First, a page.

FROM TIN CANS TO INTERNET AS PACIFIC MEDIA DISCOVER CYBERSPACE

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By Michael Field

AUCKLAND, New Zealand (October 6, 1998 - Agence France-Presse)--- Sometimes Pacific Islanders got their news delivered in tin cans and "coconut wireless" had a legendary inaccurate quality but these days the world is flooding into atolls and islands by the Internet.

From being accessible only to the most persistent of reporters, Pacific news floods in now.

The most dramatic illustration came last November when a cyclone swept over the remote Cook Island atoll of Manihiki. One Henry Williams raced to his boat with his disposable camera and caught a picture of a wave sweeping over his home. Within two days that picture was around the world, thanks to the Internet.

A couple of decades back was the other extreme, at Niuafo‘ou in Tonga, and known as "Tin Can Island" for the way mail and newspapers were stuffed into big biscuit tins and tossed overboard where swimmers from the island could recover them.

The changes are bringing complaints and recently the Samoa Observer defended itself over claims it ran more overseas news than local news.

It said the Internet was bursting with news while local reporters were not easy to come by.

"Bear in mind that this country is not so isolated from the rest of the world as it was 10 years ago."

The growing popularity of the Internet is despite the very high cost of the service, provided in most Pacific states by the monopoly state owned telecommunications companies. At the South Pacific Forum summit this year leaders agreed to promote "competitive telecommunications markets" while their economic ministers talked of encouraging the "development of the information economy."

It is happening anyway.

In just a year "Pacific Islands Report" (http//pidp.ewc.hawaii.edu/PIReport) has become a key regional news source with around 15 stories a day.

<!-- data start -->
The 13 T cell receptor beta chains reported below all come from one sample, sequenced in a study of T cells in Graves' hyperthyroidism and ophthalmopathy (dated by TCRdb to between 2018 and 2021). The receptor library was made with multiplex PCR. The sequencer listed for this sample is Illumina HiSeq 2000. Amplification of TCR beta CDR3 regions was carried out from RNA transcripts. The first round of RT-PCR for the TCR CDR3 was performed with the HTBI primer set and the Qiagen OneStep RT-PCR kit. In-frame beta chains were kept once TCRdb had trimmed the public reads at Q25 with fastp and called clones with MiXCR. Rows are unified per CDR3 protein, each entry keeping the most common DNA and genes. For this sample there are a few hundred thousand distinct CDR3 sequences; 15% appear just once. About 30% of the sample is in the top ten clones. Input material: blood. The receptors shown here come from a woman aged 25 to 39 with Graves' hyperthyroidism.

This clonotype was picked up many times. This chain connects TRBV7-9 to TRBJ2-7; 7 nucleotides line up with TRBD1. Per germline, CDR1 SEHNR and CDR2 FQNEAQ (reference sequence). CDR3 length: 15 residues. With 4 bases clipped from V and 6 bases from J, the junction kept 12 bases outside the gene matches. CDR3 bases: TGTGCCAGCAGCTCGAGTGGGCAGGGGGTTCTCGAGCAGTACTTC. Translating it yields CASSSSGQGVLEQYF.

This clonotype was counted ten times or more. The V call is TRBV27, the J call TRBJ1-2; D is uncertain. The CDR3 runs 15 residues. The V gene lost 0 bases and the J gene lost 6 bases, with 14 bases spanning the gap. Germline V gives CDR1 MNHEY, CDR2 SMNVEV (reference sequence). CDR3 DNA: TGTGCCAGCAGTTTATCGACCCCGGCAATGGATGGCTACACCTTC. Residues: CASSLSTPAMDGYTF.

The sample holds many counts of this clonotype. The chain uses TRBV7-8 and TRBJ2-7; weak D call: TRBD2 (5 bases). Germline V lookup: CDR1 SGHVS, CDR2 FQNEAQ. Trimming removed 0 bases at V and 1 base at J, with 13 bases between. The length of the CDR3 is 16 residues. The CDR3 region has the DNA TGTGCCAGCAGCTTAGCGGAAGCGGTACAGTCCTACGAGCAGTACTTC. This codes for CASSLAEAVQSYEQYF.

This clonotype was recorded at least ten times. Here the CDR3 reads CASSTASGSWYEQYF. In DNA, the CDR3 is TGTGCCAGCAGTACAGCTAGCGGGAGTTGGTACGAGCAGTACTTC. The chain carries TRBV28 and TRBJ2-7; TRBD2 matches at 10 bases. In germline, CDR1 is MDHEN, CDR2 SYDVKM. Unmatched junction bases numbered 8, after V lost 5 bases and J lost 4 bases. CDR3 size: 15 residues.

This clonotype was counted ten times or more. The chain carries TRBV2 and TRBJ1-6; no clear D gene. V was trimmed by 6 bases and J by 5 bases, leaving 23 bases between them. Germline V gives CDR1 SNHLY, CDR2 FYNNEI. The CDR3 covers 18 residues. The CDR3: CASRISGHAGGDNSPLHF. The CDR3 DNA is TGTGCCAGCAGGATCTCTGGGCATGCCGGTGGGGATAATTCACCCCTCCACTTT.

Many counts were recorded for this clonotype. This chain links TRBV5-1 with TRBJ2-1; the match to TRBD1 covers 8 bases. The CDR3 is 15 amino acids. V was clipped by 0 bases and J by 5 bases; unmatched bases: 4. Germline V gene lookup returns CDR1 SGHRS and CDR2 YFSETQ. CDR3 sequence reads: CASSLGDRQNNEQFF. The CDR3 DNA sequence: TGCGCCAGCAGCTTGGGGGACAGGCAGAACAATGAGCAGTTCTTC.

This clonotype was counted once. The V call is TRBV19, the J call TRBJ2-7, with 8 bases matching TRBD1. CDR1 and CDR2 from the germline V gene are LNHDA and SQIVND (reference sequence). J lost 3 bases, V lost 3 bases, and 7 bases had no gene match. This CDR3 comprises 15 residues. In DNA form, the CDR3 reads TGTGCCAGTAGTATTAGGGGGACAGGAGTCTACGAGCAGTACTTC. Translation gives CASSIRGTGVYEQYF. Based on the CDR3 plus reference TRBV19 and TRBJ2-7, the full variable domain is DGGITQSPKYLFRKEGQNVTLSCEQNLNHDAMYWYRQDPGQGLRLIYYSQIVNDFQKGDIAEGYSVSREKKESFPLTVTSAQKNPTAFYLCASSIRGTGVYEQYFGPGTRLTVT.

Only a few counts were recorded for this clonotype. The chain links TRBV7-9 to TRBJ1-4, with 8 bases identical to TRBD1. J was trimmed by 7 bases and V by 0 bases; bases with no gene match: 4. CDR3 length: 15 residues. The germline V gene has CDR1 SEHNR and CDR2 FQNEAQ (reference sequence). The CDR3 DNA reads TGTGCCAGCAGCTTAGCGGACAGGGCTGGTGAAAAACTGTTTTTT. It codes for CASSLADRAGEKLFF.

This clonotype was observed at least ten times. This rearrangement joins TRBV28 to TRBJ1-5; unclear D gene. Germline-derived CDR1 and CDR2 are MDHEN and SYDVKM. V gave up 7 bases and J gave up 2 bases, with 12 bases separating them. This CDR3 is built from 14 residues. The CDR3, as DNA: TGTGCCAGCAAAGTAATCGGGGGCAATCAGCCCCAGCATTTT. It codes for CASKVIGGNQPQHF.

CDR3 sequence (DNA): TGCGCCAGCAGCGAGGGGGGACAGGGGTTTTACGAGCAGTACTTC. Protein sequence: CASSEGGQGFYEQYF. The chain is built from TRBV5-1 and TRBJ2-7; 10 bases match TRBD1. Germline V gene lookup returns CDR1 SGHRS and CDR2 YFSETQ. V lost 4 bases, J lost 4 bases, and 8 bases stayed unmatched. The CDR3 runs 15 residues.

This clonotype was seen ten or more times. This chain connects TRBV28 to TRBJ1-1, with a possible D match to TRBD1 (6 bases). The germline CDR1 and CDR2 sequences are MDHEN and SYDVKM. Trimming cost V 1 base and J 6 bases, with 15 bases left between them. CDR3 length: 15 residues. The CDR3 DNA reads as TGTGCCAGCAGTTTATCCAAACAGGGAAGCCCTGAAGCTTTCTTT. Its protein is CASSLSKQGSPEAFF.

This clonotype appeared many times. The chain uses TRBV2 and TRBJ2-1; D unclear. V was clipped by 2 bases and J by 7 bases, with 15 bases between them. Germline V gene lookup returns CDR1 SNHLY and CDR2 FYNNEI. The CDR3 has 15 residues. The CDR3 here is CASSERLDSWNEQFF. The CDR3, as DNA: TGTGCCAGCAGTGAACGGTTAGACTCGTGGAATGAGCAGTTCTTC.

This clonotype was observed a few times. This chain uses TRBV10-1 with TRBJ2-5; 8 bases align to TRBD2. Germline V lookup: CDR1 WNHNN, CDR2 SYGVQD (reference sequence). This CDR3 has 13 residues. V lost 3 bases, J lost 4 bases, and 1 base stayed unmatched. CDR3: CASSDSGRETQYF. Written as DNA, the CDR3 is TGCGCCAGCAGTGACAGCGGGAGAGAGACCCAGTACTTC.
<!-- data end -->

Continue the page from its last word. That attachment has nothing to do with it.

A collaborative project of the Hawaii-based East-West Center's Pacific Islands Development Program and the Center for Pacific Islands Studies at the University of Hawaii it aims, according to editor Al Hulsen, to increase public knowledge and understanding of the Pacific.

"Increasingly we hear that the Internet service is a primary source of Pacific Islands news, used by governments, businesses, academic institutions and other entities," he says.

"The Internet is putting more and more people worldwide in touch with the Pacific's daily events and issues. It is making the Pacific real, rather than a romantic fantasy."

University of the South Pacific, Suva, journalism tutor David Robie provides an e-mail news service and World Wide Web page focussing mainly on Pacific politics and media freedom issues (http://www.usp.ac.fj/www/usp/sch/journo/nius/index.html).

"Pasifik Nius" began three years ago while he was at the University of Papua New Guinea and was originally an extension of the journalism program there.

"The demand grew and even though several newspapers in the Pacific established websites, Pasifik Nius was still sought after and it expanded after moving to Fiji in March," he says.

The free e-mail service has 250 subscribers and has a UNESCO grant.

Robie notes that the two daily newspapers in PNG are on-line and they had enormously raised the news profile of the South Pacific, particularly during the Sandline mercenary crisis in Bougainville last year.

Pasifik Nius is contributing to diversifying news sources and improving the balance.

"Many stories that might not have been told in the past now make it into the mainstream media because there is a greater variety of sources and perspectives to draw on," Robie says.

One of the more curious sources of Pacific news is the German city of Braunschweig where computer scientist Norbert Braumann runs an e-mail service on news about Papua New Guinea, its civil war torn Bougainville Island and its Indonesian neighbor Irian Jaya.

Although biased towards the freedom movements of Bougainville and Irian Jaya his information sent out free to subscribers is regarded as a useful source.

"I'm pretty sure that the information I send out has an impact," he says in an e-mail, "but I do not have the chance to assess it."

Michael J Field Agence France-Presse Auckland, New Zealand TEL: (64 21) 688-438 FAX: (64 21) 694-035 E-Mail: afp.nz@clear.net.nz WWW: http://www.afp.com/english/

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